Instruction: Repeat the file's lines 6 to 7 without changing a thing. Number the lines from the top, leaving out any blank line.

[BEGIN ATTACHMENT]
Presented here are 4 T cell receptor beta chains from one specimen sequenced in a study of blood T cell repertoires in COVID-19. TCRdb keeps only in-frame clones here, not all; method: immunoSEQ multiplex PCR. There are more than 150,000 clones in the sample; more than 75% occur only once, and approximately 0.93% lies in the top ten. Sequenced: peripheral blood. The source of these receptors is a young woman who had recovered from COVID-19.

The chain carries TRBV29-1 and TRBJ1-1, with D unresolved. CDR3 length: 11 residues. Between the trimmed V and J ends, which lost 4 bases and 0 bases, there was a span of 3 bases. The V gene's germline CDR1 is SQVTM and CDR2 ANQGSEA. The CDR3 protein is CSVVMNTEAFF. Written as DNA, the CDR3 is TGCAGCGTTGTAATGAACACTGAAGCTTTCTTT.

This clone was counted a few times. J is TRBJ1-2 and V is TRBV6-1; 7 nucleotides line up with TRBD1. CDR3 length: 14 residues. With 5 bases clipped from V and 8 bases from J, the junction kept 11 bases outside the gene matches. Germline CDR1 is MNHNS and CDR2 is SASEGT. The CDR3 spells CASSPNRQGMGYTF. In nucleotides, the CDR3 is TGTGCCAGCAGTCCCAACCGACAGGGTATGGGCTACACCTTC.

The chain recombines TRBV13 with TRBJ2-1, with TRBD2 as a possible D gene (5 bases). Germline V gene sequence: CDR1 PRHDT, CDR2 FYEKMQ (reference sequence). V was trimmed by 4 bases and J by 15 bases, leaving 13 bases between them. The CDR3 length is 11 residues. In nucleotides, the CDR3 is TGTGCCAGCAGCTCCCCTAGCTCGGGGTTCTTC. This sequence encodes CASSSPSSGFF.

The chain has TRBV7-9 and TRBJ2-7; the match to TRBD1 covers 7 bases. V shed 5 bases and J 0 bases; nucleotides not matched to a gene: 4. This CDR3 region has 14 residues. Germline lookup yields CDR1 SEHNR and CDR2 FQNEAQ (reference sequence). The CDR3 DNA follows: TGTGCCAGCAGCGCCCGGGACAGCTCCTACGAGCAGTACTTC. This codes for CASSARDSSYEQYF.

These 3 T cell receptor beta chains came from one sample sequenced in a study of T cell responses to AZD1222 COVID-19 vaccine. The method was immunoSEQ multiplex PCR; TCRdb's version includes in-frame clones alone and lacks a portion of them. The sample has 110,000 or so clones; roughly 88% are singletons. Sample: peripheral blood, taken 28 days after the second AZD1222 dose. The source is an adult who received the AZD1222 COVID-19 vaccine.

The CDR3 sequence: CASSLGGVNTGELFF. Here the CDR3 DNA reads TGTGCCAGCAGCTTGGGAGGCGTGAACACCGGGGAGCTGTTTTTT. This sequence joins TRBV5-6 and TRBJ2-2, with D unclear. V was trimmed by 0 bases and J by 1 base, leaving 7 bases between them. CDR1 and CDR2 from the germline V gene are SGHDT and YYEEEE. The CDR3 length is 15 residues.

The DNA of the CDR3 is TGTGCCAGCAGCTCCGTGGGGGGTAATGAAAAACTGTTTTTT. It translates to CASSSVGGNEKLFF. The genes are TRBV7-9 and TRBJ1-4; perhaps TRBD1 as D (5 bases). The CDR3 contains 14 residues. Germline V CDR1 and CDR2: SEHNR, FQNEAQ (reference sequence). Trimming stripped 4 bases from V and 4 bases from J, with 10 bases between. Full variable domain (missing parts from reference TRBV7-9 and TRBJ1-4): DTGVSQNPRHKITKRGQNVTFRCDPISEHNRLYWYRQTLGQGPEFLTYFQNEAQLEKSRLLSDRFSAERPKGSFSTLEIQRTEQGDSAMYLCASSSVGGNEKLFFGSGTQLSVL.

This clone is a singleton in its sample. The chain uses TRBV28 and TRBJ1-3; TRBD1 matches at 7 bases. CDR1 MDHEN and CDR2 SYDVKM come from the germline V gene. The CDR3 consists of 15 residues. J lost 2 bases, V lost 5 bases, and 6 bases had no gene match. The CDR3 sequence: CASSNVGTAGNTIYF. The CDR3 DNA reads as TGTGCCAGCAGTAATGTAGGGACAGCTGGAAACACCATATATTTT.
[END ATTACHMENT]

These 3 T cell receptor beta chains came from one sample sequenced in a study of T cell responses to AZD1222 COVID-19 vaccine. The method was immunoSEQ multiplex PCR; TCRdb's version includes in-frame clones alone and lacks a portion of them. The sample has 110,000 or so clones; roughly 88% are singletons. Sample: peripheral blood, taken 28 days after the second AZD1222 dose. The source is an adult who received the AZD1222 COVID-19 vaccine.

The CDR3 sequence: CASSLGGVNTGELFF. Here the CDR3 DNA reads TGTGCCAGCAGCTTGGGAGGCGTGAACACCGGGGAGCTGTTTTTT. This sequence joins TRBV5-6 and TRBJ2-2, with D unclear. V was trimmed by 0 bases and J by 1 base, leaving 7 bases between them. CDR1 and CDR2 from the germline V gene are SGHDT and YYEEEE. The CDR3 length is 15 residues.